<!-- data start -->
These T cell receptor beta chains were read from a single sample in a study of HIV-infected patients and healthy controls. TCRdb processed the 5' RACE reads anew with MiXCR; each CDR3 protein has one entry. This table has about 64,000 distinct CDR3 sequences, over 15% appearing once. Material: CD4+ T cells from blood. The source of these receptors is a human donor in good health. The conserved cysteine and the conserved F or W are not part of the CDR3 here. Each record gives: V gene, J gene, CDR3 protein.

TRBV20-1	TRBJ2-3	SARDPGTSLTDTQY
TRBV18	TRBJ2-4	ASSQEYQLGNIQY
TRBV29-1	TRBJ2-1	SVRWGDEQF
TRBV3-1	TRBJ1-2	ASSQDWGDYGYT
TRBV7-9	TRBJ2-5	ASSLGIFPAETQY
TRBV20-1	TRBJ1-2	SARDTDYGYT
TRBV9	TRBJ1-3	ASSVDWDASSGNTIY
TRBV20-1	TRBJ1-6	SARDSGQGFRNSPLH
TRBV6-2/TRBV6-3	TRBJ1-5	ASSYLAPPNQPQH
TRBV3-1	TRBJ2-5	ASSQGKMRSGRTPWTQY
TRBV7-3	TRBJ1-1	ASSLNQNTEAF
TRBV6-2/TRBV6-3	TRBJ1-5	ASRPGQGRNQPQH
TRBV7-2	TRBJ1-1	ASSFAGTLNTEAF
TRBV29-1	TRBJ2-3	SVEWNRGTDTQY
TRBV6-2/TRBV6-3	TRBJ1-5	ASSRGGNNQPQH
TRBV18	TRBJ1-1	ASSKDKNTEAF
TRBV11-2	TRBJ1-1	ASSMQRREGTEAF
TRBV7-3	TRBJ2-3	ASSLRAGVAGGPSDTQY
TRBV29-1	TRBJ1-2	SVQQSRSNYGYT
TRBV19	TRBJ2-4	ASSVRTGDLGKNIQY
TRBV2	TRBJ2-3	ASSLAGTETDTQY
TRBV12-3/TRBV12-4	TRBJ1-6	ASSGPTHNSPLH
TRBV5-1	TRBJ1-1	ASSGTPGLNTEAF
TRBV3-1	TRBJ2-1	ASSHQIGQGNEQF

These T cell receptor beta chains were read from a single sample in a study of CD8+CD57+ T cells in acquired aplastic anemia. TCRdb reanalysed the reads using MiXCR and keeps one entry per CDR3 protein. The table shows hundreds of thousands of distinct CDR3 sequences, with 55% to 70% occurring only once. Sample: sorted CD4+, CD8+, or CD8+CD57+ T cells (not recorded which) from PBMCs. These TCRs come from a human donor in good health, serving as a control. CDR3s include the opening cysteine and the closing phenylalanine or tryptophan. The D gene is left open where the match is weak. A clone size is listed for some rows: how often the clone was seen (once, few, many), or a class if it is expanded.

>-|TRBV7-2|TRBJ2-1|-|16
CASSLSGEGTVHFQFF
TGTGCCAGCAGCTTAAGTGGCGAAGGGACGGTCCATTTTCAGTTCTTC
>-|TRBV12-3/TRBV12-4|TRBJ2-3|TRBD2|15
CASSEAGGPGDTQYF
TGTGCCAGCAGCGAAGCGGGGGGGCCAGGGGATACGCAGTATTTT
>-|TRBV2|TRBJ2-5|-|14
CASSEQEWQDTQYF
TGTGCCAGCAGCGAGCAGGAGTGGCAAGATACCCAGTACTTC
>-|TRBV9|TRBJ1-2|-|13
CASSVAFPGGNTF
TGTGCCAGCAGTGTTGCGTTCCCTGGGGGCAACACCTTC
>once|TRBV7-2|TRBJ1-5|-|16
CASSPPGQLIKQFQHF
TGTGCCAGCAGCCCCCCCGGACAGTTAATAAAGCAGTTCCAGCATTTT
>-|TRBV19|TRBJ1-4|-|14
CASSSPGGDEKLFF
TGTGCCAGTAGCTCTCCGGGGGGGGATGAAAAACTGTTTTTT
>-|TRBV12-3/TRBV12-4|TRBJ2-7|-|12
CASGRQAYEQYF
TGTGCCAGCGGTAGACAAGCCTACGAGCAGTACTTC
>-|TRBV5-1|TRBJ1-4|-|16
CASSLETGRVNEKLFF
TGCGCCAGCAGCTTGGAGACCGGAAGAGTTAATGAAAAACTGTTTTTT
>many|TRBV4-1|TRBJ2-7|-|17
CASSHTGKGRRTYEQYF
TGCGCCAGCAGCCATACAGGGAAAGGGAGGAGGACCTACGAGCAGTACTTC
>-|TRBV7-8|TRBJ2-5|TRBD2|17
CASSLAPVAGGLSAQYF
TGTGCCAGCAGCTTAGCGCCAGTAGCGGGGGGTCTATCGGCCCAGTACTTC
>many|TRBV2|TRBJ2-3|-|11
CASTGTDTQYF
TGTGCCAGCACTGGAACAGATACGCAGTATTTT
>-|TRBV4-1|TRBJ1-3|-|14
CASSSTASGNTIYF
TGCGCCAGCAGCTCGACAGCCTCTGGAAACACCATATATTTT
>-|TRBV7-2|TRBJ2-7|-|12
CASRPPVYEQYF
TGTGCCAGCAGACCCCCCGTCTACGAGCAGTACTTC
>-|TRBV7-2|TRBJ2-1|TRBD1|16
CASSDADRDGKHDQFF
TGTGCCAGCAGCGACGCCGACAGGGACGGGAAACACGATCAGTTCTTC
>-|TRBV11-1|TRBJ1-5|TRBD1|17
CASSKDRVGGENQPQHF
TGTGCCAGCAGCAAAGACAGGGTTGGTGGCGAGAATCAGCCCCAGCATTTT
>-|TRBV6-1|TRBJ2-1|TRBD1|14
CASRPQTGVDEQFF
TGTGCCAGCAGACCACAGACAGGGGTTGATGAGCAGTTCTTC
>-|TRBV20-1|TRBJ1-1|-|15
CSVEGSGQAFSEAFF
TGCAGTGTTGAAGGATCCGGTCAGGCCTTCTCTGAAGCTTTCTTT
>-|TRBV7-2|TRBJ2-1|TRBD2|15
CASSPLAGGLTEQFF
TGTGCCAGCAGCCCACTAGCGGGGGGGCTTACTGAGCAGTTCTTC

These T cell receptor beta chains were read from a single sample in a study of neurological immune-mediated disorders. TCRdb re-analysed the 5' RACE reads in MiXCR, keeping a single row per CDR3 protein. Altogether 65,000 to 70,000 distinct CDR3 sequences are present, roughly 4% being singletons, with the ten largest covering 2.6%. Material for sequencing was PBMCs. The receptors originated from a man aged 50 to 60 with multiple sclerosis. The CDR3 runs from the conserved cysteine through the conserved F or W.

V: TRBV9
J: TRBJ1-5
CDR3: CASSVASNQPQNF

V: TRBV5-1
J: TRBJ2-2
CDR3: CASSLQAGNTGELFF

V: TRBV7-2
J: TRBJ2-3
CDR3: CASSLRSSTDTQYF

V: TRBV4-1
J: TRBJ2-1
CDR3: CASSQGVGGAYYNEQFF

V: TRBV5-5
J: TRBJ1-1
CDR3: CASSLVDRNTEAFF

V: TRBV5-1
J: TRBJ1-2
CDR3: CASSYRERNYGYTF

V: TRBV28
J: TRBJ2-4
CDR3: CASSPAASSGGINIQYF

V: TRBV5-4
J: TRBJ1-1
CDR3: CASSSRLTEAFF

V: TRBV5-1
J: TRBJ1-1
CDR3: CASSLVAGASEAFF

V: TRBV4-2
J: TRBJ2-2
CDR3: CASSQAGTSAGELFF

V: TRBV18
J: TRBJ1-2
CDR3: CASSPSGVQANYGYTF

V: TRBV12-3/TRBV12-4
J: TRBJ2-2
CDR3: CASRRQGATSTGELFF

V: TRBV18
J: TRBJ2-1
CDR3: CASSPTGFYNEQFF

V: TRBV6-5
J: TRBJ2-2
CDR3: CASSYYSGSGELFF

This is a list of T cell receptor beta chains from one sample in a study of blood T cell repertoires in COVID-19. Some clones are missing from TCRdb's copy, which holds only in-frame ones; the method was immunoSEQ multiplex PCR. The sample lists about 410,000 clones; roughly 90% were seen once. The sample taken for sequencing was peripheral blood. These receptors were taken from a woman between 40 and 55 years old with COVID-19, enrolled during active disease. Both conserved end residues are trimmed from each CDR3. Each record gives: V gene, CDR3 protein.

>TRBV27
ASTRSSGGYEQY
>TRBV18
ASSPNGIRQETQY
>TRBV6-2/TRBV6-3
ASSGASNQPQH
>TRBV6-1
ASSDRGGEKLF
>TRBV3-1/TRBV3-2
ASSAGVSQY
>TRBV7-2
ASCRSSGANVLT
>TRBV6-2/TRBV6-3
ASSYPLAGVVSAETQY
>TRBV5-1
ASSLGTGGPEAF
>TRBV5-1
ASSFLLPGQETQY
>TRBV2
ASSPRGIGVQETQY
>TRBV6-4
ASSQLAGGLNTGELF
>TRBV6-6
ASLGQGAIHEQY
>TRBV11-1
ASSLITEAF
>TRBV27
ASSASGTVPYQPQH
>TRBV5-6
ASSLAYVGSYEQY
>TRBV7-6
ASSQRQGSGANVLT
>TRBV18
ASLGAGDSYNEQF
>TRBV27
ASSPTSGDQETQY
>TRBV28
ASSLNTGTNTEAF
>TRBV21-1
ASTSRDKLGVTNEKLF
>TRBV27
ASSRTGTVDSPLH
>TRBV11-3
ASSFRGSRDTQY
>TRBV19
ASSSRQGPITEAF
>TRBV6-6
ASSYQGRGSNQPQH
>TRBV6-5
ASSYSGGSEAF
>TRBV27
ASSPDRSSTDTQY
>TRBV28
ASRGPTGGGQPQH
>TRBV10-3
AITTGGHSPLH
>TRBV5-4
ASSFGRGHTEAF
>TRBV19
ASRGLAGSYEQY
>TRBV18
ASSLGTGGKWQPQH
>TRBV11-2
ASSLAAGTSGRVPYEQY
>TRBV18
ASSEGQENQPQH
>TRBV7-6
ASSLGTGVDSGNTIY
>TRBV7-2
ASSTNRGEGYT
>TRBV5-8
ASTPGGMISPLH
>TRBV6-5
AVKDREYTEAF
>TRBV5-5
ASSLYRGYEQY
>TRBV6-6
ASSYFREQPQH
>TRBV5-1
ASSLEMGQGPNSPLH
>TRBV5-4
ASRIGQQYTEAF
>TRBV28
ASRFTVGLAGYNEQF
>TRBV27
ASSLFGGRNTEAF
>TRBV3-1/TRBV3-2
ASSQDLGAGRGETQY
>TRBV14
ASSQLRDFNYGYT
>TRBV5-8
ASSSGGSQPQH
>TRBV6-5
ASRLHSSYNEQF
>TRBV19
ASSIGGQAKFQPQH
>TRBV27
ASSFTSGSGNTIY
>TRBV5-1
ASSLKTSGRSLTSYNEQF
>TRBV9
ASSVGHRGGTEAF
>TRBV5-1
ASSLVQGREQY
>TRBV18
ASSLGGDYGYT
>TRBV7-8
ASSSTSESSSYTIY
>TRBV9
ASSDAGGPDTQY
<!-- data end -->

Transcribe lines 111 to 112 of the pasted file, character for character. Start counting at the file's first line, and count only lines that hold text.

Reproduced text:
CDR3: CASSQAGTSAGELFF

V: TRBV18